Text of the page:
The last two weeks have been, in summary, rough. Both of our cars have needed repair, I had to commute to the city in pouring rain in one of those cars (that was still broken at the time) to spend a workday at a corporate office, the weather is still cold and damp enough to make the furnace kick in regularly, property taxes and student loans are due, my spouse is beyond busy with projects, and the garden weeds already need attention. And then the fridge broke. Modern life – when you don’t live in a metro area full of good Asian take out options – is more challenging without a refrigerator.
Yesterday as I was washing the dishes, reflecting on (agonizing over) all of the things that have happened over the last few weeks (as my husband took apart the freezer in attempt to fix the fridge while our two year old sang/yelled at the top of her lungs as she ran around in the middle of the kitchen), I got to that overwhelmed place that we all get to sometimes when so many things start piling up. And then I started giggling. I’m not really much of a giggler, usually. The giggling wasn’t very far removed from sobbing, I’m sure, but instead of misery, my life situation apparently wanted a more light hearted coping technique. In that moment while my hands were covered in soap bubbles, anyway.
Oliver Burkeman writes in his book titled “The Antidote”:
[Research] points to an alternative approach: a ‘negative path’ to happiness that entails taking a radically different stance towards those things most of us spend our lives trying hard to avoid. This involves learning to enjoy uncertainty, embracing insecurity and becoming familiar with failure. In order to be truly happy, it turns out, we might actually need to be willing to experience more negative emotions – or, at the very least, to stop running quite so hard from them.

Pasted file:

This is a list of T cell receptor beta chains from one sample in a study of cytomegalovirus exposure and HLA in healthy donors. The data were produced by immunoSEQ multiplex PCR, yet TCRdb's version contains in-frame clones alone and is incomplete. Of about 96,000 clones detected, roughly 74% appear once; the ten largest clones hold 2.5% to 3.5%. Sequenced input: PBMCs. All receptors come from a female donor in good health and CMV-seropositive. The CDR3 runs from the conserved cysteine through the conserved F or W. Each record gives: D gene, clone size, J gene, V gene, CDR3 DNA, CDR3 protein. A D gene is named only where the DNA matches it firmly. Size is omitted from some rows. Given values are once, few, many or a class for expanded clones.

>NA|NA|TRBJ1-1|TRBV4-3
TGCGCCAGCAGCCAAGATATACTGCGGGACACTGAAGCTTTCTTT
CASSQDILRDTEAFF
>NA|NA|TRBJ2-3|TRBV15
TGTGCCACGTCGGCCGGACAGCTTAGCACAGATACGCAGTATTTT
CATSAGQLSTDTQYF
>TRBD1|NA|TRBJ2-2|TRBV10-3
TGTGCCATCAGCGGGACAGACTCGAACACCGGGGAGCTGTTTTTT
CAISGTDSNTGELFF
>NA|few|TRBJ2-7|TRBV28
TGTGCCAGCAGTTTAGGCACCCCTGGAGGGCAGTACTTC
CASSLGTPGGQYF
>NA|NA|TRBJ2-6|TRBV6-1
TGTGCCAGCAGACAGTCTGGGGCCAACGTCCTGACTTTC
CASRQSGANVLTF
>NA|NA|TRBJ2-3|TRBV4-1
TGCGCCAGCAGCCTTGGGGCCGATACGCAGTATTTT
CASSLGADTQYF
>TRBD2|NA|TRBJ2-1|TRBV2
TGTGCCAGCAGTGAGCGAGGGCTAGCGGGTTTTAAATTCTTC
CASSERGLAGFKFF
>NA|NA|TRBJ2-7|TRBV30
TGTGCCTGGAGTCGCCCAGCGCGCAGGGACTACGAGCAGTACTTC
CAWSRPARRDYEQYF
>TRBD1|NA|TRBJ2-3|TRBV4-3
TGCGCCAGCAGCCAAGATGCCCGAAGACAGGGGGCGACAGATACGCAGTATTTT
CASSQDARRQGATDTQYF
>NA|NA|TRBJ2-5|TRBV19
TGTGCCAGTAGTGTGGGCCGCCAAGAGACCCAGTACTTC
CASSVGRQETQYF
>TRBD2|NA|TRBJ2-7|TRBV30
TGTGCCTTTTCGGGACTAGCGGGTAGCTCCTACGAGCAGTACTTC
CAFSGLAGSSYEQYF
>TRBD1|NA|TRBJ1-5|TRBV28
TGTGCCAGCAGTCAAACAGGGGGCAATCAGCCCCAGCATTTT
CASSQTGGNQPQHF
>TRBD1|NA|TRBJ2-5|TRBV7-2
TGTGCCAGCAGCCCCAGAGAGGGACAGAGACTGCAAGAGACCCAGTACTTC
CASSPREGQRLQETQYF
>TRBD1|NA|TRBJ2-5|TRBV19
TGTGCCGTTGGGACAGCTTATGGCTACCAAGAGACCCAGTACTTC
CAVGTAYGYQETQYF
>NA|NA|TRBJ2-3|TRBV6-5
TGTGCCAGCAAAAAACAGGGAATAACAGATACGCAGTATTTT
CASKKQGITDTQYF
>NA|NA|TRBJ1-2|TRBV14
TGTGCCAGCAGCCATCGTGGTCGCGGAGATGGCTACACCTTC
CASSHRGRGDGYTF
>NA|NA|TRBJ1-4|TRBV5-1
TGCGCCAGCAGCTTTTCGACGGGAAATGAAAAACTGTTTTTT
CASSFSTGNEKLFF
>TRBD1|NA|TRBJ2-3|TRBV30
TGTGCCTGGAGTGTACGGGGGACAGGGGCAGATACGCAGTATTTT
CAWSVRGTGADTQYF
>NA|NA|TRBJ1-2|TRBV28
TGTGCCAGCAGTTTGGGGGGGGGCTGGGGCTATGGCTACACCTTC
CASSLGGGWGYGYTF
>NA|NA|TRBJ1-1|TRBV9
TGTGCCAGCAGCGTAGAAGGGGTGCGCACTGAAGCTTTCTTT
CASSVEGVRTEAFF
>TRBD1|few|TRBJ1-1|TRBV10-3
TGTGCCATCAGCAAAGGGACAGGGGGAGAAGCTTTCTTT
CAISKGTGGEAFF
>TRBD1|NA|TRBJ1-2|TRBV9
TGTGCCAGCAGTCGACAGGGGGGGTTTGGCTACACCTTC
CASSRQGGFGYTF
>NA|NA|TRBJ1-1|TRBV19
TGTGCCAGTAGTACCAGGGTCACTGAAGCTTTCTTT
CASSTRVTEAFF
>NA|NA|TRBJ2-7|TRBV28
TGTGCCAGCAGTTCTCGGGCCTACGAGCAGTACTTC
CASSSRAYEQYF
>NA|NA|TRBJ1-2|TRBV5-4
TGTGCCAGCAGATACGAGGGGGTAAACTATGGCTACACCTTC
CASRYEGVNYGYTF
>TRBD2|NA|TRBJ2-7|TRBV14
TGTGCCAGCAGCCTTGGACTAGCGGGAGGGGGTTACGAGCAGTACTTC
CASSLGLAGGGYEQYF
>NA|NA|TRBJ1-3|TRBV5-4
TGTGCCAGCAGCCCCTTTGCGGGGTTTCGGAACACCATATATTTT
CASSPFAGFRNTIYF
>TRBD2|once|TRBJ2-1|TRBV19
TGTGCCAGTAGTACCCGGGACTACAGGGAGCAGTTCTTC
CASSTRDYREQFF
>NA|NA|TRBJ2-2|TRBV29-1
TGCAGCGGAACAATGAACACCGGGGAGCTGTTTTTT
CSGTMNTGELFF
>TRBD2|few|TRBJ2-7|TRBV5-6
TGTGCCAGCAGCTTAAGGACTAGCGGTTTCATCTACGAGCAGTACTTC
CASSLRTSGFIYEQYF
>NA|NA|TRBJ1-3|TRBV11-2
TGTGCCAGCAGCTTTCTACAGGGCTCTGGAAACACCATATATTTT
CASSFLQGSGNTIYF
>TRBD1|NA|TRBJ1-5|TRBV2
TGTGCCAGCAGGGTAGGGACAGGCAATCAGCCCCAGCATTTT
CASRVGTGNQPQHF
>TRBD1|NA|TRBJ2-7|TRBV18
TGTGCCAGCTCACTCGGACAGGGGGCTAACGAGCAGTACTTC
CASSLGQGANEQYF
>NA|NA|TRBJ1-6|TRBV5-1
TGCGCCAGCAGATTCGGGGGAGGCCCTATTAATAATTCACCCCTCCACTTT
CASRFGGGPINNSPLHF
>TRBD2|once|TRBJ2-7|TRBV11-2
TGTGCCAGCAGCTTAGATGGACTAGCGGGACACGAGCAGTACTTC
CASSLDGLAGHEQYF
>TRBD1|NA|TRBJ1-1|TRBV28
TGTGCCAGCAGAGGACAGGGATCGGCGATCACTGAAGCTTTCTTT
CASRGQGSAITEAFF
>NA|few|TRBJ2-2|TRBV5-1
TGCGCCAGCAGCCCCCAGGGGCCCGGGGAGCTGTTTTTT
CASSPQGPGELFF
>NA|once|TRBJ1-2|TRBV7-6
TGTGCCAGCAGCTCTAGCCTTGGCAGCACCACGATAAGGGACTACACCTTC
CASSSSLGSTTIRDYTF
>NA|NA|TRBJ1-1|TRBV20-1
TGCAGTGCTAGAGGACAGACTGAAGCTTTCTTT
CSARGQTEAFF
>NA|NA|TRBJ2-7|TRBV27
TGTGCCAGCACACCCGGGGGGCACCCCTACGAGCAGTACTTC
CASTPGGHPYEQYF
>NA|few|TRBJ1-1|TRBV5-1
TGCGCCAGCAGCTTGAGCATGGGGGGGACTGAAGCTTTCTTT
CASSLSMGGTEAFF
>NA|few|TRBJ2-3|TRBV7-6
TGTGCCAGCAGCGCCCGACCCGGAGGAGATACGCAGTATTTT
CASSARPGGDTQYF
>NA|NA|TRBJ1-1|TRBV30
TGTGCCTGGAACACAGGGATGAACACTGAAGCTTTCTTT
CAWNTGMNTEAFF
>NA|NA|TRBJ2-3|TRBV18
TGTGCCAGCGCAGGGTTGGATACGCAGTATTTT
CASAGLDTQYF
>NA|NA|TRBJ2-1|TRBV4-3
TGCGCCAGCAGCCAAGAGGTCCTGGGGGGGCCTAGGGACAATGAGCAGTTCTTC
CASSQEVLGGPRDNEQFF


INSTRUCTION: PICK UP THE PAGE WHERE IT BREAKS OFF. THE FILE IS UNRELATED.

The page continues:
While putting some of those dishes away and dodging the small body that was darting around the kitchen over discarded fridge parts, it occurred to me that despite the less than ideal circumstances that have punctuated life lately, I could still breathe through the tints of negativity. I could still stand at the sink and let the uncertainty of life be uncertain, and I could still find joy in the midst of a broken refrigerator. Happiness is still possible in tandem with jobs that want energy that sometimes isn’t there for the taking and with external events that we wouldn’t wish on anyone else.
It turns out that there’s a long tradition in philosophy and spirituality that’s about embracing negativity, about easing up on all of this positive thinking and learning instead to bathe in insecurity, uncertainly and failure, and to find the enormous potential for happiness that’s lurking inside all that.
So, though I look forward to the day when the kitchen is back in working order, the cars are running perfectly, my child prefers reading quietly to yelling, and I am sitting on the sun-bathed back deck instead of in my office, I can find a semblance of contentment in knowing that all circumstances and the feelings that follow are a part of the whole. I can remind myself that it is, after all, simply the beliefs that I hold about my life situation that color the events as good or bad. Without those beliefs, they just are. And when they just exist – without a label – giggling at the sink when life threatens to overwhelm transforms my experience of living in that chaos and invites enough tranquility to overshadow despair. Perhaps when we let our experiences – all of them – be what they are, we are more apt to finally see the joy that is lurking just outside of our sightlines.